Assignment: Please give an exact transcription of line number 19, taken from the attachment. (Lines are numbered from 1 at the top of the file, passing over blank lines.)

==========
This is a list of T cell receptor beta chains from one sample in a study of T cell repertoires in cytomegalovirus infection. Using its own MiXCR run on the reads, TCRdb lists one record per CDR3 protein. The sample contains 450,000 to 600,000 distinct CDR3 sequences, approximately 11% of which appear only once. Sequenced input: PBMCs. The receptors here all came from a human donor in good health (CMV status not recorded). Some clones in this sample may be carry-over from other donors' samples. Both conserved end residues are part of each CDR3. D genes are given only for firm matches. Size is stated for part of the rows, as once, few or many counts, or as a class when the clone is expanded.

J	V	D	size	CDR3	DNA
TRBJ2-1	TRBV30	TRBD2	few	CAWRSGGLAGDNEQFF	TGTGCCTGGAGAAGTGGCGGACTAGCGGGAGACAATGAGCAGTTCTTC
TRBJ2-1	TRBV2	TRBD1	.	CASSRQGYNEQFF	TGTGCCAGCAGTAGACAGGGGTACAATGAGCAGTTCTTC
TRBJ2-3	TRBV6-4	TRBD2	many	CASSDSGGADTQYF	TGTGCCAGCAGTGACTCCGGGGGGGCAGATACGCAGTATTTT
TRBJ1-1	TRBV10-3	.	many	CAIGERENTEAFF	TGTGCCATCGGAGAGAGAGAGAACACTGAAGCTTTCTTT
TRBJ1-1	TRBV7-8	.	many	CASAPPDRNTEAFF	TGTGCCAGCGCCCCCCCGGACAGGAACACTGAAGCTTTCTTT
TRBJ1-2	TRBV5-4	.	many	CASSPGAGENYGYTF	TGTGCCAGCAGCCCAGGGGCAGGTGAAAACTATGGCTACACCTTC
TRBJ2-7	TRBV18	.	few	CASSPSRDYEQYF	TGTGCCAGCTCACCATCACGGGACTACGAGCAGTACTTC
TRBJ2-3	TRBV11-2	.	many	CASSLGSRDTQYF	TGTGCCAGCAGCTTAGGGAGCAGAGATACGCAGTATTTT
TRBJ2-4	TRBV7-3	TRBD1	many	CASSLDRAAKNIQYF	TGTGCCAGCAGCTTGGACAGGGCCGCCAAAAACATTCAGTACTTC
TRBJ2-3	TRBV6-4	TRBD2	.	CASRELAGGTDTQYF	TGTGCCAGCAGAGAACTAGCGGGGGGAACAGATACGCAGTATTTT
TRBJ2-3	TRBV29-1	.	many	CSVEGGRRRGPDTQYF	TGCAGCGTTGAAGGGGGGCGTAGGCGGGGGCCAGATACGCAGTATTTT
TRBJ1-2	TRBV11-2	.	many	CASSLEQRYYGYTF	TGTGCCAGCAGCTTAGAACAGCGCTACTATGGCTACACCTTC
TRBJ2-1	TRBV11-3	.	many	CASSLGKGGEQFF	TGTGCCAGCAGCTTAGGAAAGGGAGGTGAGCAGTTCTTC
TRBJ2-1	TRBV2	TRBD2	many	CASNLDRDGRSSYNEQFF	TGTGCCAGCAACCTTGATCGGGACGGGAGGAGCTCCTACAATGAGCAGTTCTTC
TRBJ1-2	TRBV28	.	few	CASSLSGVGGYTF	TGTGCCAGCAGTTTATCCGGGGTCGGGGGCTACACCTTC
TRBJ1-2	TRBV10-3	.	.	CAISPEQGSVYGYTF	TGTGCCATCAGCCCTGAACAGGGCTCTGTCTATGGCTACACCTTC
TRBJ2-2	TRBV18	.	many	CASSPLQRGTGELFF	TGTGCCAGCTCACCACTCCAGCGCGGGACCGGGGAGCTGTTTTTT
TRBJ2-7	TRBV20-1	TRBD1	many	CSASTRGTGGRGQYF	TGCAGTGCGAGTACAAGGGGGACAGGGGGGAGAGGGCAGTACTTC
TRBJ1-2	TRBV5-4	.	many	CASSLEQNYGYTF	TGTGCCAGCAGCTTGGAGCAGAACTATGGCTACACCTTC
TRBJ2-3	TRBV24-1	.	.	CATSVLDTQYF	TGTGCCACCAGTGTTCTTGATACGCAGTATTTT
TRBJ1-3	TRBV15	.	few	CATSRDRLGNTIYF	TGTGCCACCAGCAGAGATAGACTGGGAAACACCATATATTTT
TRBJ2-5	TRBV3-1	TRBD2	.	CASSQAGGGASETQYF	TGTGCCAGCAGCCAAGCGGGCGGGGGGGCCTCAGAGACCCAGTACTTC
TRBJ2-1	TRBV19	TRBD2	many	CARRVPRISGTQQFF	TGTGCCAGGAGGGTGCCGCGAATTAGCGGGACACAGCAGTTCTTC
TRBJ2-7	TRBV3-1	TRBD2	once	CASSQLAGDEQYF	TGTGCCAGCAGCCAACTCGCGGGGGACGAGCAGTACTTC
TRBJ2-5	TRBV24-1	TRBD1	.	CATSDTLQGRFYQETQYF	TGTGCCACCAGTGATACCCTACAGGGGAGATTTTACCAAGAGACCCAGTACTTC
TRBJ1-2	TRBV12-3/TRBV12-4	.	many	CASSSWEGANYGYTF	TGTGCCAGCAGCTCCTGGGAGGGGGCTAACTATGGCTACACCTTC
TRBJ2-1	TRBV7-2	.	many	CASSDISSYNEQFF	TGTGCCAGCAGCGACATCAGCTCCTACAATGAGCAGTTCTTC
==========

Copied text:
TRBJ2-2	TRBV18	.	many	CASSPLQRGTGELFF	TGTGCCAGCTCACCACTCCAGCGCGGGACCGGGGAGCTGTTTTTT